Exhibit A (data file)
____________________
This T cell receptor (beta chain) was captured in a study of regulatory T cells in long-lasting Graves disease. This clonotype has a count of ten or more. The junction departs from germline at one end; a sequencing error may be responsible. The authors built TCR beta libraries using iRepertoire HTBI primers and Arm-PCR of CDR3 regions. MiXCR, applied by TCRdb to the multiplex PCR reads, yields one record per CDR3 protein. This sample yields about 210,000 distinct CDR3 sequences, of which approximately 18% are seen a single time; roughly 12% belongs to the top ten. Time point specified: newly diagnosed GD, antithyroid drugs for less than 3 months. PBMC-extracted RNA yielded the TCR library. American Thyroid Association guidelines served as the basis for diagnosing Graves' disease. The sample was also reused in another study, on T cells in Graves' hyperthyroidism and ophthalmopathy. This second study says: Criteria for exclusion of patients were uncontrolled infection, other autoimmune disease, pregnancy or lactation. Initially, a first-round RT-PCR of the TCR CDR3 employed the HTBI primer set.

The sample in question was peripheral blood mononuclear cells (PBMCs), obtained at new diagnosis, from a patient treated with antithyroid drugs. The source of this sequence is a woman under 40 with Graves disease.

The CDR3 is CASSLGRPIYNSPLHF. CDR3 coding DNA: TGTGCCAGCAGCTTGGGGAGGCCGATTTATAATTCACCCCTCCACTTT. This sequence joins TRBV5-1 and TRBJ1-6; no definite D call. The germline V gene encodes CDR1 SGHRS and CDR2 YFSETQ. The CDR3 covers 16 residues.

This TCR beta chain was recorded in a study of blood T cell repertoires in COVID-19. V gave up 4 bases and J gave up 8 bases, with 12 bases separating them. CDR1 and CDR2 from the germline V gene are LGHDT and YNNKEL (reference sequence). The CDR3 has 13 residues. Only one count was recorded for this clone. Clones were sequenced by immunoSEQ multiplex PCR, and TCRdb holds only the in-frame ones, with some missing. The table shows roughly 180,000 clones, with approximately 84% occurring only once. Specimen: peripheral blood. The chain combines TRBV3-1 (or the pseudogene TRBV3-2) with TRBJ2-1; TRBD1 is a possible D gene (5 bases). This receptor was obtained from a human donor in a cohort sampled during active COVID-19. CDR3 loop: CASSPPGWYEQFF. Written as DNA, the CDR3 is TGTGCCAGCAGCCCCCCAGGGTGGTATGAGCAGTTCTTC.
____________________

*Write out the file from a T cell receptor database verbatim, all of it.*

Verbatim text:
This T cell receptor (beta chain) was captured in a study of regulatory T cells in long-lasting Graves disease. This clonotype has a count of ten or more. The junction departs from germline at one end; a sequencing error may be responsible. The authors built TCR beta libraries using iRepertoire HTBI primers and Arm-PCR of CDR3 regions. MiXCR, applied by TCRdb to the multiplex PCR reads, yields one record per CDR3 protein. This sample yields about 210,000 distinct CDR3 sequences, of which approximately 18% are seen a single time; roughly 12% belongs to the top ten. Time point specified: newly diagnosed GD, antithyroid drugs for less than 3 months. PBMC-extracted RNA yielded the TCR library. American Thyroid Association guidelines served as the basis for diagnosing Graves' disease. The sample was also reused in another study, on T cells in Graves' hyperthyroidism and ophthalmopathy. This second study says: Criteria for exclusion of patients were uncontrolled infection, other autoimmune disease, pregnancy or lactation. Initially, a first-round RT-PCR of the TCR CDR3 employed the HTBI primer set.

The sample in question was peripheral blood mononuclear cells (PBMCs), obtained at new diagnosis, from a patient treated with antithyroid drugs. The source of this sequence is a woman under 40 with Graves disease.

The CDR3 is CASSLGRPIYNSPLHF. CDR3 coding DNA: TGTGCCAGCAGCTTGGGGAGGCCGATTTATAATTCACCCCTCCACTTT. This sequence joins TRBV5-1 and TRBJ1-6; no definite D call. The germline V gene encodes CDR1 SGHRS and CDR2 YFSETQ. The CDR3 covers 16 residues.

This TCR beta chain was recorded in a study of blood T cell repertoires in COVID-19. V gave up 4 bases and J gave up 8 bases, with 12 bases separating them. CDR1 and CDR2 from the germline V gene are LGHDT and YNNKEL (reference sequence). The CDR3 has 13 residues. Only one count was recorded for this clone. Clones were sequenced by immunoSEQ multiplex PCR, and TCRdb holds only the in-frame ones, with some missing. The table shows roughly 180,000 clones, with approximately 84% occurring only once. Specimen: peripheral blood. The chain combines TRBV3-1 (or the pseudogene TRBV3-2) with TRBJ2-1; TRBD1 is a possible D gene (5 bases). This receptor was obtained from a human donor in a cohort sampled during active COVID-19. CDR3 loop: CASSPPGWYEQFF. Written as DNA, the CDR3 is TGTGCCAGCAGCCCCCCAGGGTGGTATGAGCAGTTCTTC.